We’re all aware of the serious health risks associated with smoking. However, second hand or passive smoking can lead to many of the same risks. Non-smokers must also avoid spending time in a smoky atmosphere to avoid developing health problems. However, people whose jobs require them to work around smokers may find it difficult or impossible to avoid cigarette smoke completely. If those people go on to develop any of the illnesses, diseases or complaints associated with tobacco smoke, they may be able to claim compensation from their employers.
“Passive” or “second hand” smoking is when you inhale the smoke from someone else’s cigarette, cigar or pipe. In the past, it was difficult to avoid second hand smoke completely as smoking was allowed in almost all public spaces including hospitals. Smoking would be present in pubs, restaurants, cafes, clubs and many other places of work. Inhaling second hand smoke carries all the same risks as smoking itself. Although you may breathe in less smoke through passive smoking than those who smoke cigarettes themselves, you still take those toxins into your lungs. In July 2007, the British government banned smoking in all public places which means that non-smokers’ exposure to second hand smoke has been greatly reduced.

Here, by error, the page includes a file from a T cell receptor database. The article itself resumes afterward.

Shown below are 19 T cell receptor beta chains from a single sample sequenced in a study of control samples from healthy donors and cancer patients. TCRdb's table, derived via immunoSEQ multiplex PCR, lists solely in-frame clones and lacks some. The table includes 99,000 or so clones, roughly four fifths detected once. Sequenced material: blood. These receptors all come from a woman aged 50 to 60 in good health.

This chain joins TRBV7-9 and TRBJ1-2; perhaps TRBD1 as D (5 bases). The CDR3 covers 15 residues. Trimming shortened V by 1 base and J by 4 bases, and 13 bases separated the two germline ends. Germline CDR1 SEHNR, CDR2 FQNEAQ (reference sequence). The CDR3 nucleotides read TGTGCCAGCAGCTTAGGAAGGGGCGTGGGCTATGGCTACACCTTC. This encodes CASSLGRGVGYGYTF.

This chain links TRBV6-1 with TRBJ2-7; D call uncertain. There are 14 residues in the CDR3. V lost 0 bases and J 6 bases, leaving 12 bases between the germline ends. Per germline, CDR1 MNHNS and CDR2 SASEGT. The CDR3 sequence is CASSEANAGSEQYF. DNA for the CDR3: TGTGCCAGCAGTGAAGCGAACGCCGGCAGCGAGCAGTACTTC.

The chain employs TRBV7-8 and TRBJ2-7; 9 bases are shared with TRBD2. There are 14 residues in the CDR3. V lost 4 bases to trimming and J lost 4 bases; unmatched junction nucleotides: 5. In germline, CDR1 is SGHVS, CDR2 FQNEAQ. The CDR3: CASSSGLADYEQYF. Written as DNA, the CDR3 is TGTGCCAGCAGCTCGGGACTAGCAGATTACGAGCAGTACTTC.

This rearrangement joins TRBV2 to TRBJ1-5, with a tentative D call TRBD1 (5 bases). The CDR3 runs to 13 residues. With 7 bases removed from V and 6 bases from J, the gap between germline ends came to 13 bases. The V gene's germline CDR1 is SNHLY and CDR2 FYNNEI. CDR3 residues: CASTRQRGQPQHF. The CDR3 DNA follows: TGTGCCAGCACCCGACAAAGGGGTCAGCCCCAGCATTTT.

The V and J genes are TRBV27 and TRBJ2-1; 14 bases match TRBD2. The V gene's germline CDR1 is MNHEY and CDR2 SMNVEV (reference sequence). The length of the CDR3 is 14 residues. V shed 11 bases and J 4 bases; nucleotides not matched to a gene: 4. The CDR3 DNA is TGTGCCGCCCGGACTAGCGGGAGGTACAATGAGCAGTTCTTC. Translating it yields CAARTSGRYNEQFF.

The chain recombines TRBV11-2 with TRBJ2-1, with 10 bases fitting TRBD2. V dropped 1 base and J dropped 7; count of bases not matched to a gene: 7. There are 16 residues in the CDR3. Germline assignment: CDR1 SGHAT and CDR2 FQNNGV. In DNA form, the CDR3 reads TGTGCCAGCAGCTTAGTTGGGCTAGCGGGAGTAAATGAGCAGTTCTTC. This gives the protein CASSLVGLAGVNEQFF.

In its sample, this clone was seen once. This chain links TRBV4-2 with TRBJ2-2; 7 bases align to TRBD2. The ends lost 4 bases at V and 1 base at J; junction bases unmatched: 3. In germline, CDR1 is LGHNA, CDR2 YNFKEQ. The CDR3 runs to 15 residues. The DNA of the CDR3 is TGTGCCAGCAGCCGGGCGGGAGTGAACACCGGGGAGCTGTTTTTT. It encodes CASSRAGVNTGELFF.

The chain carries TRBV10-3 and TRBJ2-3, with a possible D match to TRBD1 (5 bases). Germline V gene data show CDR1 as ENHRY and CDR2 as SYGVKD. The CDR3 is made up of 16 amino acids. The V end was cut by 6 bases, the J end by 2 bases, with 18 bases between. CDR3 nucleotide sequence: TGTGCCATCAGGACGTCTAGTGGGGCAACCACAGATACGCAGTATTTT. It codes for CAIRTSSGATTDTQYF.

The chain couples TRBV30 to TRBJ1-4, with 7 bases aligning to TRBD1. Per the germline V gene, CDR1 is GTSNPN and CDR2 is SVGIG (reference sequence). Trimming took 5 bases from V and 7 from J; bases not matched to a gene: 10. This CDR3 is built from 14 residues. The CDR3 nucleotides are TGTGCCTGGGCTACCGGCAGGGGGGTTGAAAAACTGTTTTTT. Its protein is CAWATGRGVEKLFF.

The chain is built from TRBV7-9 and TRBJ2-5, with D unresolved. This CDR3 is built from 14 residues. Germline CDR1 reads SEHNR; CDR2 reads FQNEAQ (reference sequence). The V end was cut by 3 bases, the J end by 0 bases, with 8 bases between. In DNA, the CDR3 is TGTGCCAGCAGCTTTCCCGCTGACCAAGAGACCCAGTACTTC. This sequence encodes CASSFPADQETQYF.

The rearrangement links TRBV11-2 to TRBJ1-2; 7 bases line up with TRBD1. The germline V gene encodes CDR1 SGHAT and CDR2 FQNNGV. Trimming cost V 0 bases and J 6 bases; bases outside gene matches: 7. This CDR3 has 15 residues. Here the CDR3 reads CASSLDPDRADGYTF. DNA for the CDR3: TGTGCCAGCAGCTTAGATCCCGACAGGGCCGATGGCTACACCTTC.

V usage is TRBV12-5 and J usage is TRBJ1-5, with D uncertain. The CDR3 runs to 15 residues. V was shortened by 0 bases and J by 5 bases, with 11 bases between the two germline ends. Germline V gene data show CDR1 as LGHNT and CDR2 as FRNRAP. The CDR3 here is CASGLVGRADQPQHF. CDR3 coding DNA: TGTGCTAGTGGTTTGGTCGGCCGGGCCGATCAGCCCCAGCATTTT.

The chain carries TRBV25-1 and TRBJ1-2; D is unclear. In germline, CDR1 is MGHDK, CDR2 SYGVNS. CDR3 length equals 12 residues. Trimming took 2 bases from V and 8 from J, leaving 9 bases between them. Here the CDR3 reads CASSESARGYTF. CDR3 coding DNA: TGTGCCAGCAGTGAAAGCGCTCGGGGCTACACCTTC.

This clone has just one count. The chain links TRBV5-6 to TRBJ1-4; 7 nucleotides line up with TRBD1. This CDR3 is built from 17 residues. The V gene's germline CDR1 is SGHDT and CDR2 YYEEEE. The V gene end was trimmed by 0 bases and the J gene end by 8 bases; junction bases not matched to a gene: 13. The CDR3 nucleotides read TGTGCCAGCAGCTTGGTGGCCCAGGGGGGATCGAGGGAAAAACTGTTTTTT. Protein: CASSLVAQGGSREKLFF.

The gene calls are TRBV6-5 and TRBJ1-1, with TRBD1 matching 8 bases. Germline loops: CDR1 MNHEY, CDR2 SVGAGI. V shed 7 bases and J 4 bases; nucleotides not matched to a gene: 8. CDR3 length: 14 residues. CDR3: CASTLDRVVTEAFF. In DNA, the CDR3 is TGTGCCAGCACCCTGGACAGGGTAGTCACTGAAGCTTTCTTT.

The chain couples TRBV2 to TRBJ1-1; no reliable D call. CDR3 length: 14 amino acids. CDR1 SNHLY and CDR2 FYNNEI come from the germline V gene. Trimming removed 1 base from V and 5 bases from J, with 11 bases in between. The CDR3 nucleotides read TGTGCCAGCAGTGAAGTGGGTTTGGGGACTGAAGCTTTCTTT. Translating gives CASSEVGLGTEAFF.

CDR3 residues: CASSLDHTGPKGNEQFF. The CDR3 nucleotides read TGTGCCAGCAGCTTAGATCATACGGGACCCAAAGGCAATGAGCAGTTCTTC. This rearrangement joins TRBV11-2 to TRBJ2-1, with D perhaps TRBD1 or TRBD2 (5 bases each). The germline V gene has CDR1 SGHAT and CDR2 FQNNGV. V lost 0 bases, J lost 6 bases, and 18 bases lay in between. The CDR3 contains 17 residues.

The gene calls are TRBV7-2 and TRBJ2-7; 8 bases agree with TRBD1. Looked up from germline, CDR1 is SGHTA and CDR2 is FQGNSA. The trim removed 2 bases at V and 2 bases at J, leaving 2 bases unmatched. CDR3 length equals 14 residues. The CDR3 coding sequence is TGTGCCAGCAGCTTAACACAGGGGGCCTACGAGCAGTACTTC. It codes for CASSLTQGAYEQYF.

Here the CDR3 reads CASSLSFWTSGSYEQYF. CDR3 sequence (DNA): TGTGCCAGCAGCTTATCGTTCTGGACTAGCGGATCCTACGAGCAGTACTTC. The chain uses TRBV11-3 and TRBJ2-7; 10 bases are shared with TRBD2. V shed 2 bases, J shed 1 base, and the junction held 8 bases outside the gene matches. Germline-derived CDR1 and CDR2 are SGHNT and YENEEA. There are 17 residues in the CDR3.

Prior to 2007 there were many instances where people might be exposed to second hand smoke at their place of work. Serving staff and bartenders are typical examples. Although the incidence of exposure to second hand smoke in the workplace is much lower since the implementation of the smoking ban, some people may still be experiencing health problems as a result of previous exposure. There are still a number of workplaces where smoking is allowed, such as residential homes, care homes and prisons. Staff working at these places may still be exposed to second hand smoke and may suffer ill health as a consequence.
The list of health problems associated with smoking is long. Lung cancer is the most well-known but smoking and passive smoking can cause or worsen many conditions.
As well as a compromised immune system leaving you vulnerable to colds, flu and infections, inhaling tobacco smoke is also linked to impotence, infertility, heart disease, stroke, stomach ulcers and chronic obstructive pulmonary disease.
If you have been exposed to second-hand smoke at work, you may be entitled to claim compensation. As there are time limits restricting how long after exposure you can make a claim, it’s important to seek legal advice straight away. For more information on how Cute Injury can help, get in touch.